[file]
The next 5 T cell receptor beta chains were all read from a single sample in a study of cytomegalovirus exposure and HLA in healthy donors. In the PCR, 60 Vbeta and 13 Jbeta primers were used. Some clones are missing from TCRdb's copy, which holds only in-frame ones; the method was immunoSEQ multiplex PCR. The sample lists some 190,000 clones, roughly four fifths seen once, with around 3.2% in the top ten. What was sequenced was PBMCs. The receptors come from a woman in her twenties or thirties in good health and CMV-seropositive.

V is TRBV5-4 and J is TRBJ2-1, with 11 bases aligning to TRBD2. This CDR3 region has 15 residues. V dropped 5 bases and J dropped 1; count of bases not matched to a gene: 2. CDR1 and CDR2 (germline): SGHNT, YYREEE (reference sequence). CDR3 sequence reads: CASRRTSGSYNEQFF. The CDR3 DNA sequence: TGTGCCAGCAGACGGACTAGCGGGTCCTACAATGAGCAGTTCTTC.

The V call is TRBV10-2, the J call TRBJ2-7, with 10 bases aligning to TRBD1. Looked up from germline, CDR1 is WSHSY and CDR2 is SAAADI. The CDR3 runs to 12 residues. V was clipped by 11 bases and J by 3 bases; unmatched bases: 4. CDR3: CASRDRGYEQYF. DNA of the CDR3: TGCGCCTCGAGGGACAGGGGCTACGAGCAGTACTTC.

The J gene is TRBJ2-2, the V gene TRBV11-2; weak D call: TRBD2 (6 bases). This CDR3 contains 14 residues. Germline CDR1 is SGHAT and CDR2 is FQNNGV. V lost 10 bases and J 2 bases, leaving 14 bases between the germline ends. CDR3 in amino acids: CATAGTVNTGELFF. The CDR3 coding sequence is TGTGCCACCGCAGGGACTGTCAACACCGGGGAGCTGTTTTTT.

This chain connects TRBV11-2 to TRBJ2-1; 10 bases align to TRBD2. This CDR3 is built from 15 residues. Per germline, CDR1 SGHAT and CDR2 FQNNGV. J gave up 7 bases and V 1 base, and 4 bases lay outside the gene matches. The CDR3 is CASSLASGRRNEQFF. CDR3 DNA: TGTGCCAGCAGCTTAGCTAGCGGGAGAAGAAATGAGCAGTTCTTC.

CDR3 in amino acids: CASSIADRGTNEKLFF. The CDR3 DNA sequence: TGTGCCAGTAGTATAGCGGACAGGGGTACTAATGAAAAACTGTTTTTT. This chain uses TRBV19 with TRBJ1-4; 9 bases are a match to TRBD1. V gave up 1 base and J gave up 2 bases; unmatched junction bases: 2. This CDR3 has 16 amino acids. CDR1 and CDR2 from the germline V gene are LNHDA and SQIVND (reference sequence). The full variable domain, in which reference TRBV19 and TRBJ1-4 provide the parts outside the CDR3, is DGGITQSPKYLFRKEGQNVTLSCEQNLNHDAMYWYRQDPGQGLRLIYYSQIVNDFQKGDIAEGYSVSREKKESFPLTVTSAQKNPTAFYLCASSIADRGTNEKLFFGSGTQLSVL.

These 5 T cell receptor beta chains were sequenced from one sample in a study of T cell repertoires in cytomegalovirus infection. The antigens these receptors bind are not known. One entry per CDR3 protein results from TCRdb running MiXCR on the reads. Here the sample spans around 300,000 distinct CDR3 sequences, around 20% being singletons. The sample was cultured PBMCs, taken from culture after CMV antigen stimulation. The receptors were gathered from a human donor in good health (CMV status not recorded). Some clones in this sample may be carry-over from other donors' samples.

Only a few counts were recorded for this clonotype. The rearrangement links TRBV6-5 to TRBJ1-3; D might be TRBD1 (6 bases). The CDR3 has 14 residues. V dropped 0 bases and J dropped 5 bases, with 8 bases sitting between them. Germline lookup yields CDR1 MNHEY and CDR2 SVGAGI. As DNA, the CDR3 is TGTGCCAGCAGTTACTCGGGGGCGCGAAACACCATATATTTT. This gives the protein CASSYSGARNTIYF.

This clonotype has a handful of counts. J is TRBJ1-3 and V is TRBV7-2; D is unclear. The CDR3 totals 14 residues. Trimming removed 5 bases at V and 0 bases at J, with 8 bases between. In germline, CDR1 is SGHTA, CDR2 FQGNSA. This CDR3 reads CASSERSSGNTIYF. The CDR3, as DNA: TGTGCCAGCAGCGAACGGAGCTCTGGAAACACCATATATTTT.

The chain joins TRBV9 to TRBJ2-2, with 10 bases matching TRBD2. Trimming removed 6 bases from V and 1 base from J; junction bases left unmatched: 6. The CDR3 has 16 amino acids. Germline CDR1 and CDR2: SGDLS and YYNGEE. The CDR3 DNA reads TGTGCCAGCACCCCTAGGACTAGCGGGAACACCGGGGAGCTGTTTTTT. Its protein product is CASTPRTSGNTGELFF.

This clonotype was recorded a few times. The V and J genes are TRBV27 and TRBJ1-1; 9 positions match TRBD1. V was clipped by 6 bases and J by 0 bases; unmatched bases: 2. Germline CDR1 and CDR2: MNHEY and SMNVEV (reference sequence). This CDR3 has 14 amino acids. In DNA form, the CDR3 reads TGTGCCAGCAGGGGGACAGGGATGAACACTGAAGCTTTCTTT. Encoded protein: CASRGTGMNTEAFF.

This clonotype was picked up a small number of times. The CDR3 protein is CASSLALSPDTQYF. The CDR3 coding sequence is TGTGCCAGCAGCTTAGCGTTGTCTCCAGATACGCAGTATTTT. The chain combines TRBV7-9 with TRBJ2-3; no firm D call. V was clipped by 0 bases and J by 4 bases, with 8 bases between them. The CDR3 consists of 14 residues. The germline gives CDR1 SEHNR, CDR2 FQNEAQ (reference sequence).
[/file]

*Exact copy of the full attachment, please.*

The next 5 T cell receptor beta chains were all read from a single sample in a study of cytomegalovirus exposure and HLA in healthy donors. In the PCR, 60 Vbeta and 13 Jbeta primers were used. Some clones are missing from TCRdb's copy, which holds only in-frame ones; the method was immunoSEQ multiplex PCR. The sample lists some 190,000 clones, roughly four fifths seen once, with around 3.2% in the top ten. What was sequenced was PBMCs. The receptors come from a woman in her twenties or thirties in good health and CMV-seropositive.

V is TRBV5-4 and J is TRBJ2-1, with 11 bases aligning to TRBD2. This CDR3 region has 15 residues. V dropped 5 bases and J dropped 1; count of bases not matched to a gene: 2. CDR1 and CDR2 (germline): SGHNT, YYREEE (reference sequence). CDR3 sequence reads: CASRRTSGSYNEQFF. The CDR3 DNA sequence: TGTGCCAGCAGACGGACTAGCGGGTCCTACAATGAGCAGTTCTTC.

The V call is TRBV10-2, the J call TRBJ2-7, with 10 bases aligning to TRBD1. Looked up from germline, CDR1 is WSHSY and CDR2 is SAAADI. The CDR3 runs to 12 residues. V was clipped by 11 bases and J by 3 bases; unmatched bases: 4. CDR3: CASRDRGYEQYF. DNA of the CDR3: TGCGCCTCGAGGGACAGGGGCTACGAGCAGTACTTC.

The J gene is TRBJ2-2, the V gene TRBV11-2; weak D call: TRBD2 (6 bases). This CDR3 contains 14 residues. Germline CDR1 is SGHAT and CDR2 is FQNNGV. V lost 10 bases and J 2 bases, leaving 14 bases between the germline ends. CDR3 in amino acids: CATAGTVNTGELFF. The CDR3 coding sequence is TGTGCCACCGCAGGGACTGTCAACACCGGGGAGCTGTTTTTT.

This chain connects TRBV11-2 to TRBJ2-1; 10 bases align to TRBD2. This CDR3 is built from 15 residues. Per germline, CDR1 SGHAT and CDR2 FQNNGV. J gave up 7 bases and V 1 base, and 4 bases lay outside the gene matches. The CDR3 is CASSLASGRRNEQFF. CDR3 DNA: TGTGCCAGCAGCTTAGCTAGCGGGAGAAGAAATGAGCAGTTCTTC.

CDR3 in amino acids: CASSIADRGTNEKLFF. The CDR3 DNA sequence: TGTGCCAGTAGTATAGCGGACAGGGGTACTAATGAAAAACTGTTTTTT. This chain uses TRBV19 with TRBJ1-4; 9 bases are a match to TRBD1. V gave up 1 base and J gave up 2 bases; unmatched junction bases: 2. This CDR3 has 16 amino acids. CDR1 and CDR2 from the germline V gene are LNHDA and SQIVND (reference sequence). The full variable domain, in which reference TRBV19 and TRBJ1-4 provide the parts outside the CDR3, is DGGITQSPKYLFRKEGQNVTLSCEQNLNHDAMYWYRQDPGQGLRLIYYSQIVNDFQKGDIAEGYSVSREKKESFPLTVTSAQKNPTAFYLCASSIADRGTNEKLFFGSGTQLSVL.

These 5 T cell receptor beta chains were sequenced from one sample in a study of T cell repertoires in cytomegalovirus infection. The antigens these receptors bind are not known. One entry per CDR3 protein results from TCRdb running MiXCR on the reads. Here the sample spans around 300,000 distinct CDR3 sequences, around 20% being singletons. The sample was cultured PBMCs, taken from culture after CMV antigen stimulation. The receptors were gathered from a human donor in good health (CMV status not recorded). Some clones in this sample may be carry-over from other donors' samples.

Only a few counts were recorded for this clonotype. The rearrangement links TRBV6-5 to TRBJ1-3; D might be TRBD1 (6 bases). The CDR3 has 14 residues. V dropped 0 bases and J dropped 5 bases, with 8 bases sitting between them. Germline lookup yields CDR1 MNHEY and CDR2 SVGAGI. As DNA, the CDR3 is TGTGCCAGCAGTTACTCGGGGGCGCGAAACACCATATATTTT. This gives the protein CASSYSGARNTIYF.

This clonotype has a handful of counts. J is TRBJ1-3 and V is TRBV7-2; D is unclear. The CDR3 totals 14 residues. Trimming removed 5 bases at V and 0 bases at J, with 8 bases between. In germline, CDR1 is SGHTA, CDR2 FQGNSA. This CDR3 reads CASSERSSGNTIYF. The CDR3, as DNA: TGTGCCAGCAGCGAACGGAGCTCTGGAAACACCATATATTTT.

The chain joins TRBV9 to TRBJ2-2, with 10 bases matching TRBD2. Trimming removed 6 bases from V and 1 base from J; junction bases left unmatched: 6. The CDR3 has 16 amino acids. Germline CDR1 and CDR2: SGDLS and YYNGEE. The CDR3 DNA reads TGTGCCAGCACCCCTAGGACTAGCGGGAACACCGGGGAGCTGTTTTTT. Its protein product is CASTPRTSGNTGELFF.

This clonotype was recorded a few times. The V and J genes are TRBV27 and TRBJ1-1; 9 positions match TRBD1. V was clipped by 6 bases and J by 0 bases; unmatched bases: 2. Germline CDR1 and CDR2: MNHEY and SMNVEV (reference sequence). This CDR3 has 14 amino acids. In DNA form, the CDR3 reads TGTGCCAGCAGGGGGACAGGGATGAACACTGAAGCTTTCTTT. Encoded protein: CASRGTGMNTEAFF.

This clonotype was picked up a small number of times. The CDR3 protein is CASSLALSPDTQYF. The CDR3 coding sequence is TGTGCCAGCAGCTTAGCGTTGTCTCCAGATACGCAGTATTTT. The chain combines TRBV7-9 with TRBJ2-3; no firm D call. V was clipped by 0 bases and J by 4 bases, with 8 bases between them. The CDR3 consists of 14 residues. The germline gives CDR1 SEHNR, CDR2 FQNEAQ (reference sequence).